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Molecular Modeling Study toward Development of H2S‑Free Removal of Iron Sulfide Scale from Oil and Gas Wells

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posted on 24.07.2018, 17:33 by Wim Buijs, Ibnelwaleed A. Hussein, Mohamed Mahmoud, Abdulmujeeb T. Onawole, Mohammed A. Saad, Golibjon R. Berdiyorov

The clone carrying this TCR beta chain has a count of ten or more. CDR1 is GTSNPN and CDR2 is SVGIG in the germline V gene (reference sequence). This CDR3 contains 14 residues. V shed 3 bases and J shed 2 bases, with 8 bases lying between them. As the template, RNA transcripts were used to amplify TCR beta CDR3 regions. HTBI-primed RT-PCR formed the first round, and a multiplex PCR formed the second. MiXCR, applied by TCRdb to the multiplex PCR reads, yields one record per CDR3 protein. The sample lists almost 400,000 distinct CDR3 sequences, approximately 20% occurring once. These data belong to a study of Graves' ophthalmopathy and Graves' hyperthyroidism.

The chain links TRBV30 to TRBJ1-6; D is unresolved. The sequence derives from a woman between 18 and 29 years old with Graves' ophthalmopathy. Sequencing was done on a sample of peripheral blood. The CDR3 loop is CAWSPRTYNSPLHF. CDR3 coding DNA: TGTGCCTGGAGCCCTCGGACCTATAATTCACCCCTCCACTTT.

A common problem that faces the oil and gas industry is the formation of iron sulfide scale in various stages of production. Recently an effective chemical formulation was proposed to remove all types of iron sulfide scales (including pyrite), consisting of a chelating agent diethylene­triamine­pentaacetic acid (DTPA) at high pH using potassium carbonate (K2CO3). The aim of this molecular modeling study is to develop insight into the thermodynamics and kinetics of the chemical reactions during scale removal. A cluster approach was chosen to mimic the overall system. Standard density functional theory (B3LYP/6-31G*) was used for all calculations. Low spin K4Fe­(II)4(S2H)12 and K3Fe­(II)­(S2H)5 clusters were derived from the crystal structure of pyrite and used as mimics for surface scale FeS2. In addition, K5DTPA was used as a starting material too. High spin K3Fe­(II)­DTPA, and K2S2 were considered as products. A series of KmFe­(II)­(S2H)n complexes (m = n–2, n = 5–0) with various carboxylate and glycinate ligands was used to establish the most plausible reaction pathway. Some ligand exchange reactions were investigated on even simpler Fe­(II) complexes in various spin states. It was found that the dissolution of iron sulfide scale with DTPA under basic conditions is thermodynamically favored and not limited by ligand exchange kinetics as the activation barriers for these reactions are very low. Singlet–quintet spin crossover and aqueous solvation of the products almost equally contribute to the overall reaction energy. Furthermore, seven-coordination to Fe­(II) was observed in both high spin K3Fe­(II)­DTPA and K2Fe­(II)­(EDTA)­(H2O) albeit in a slightly different manner.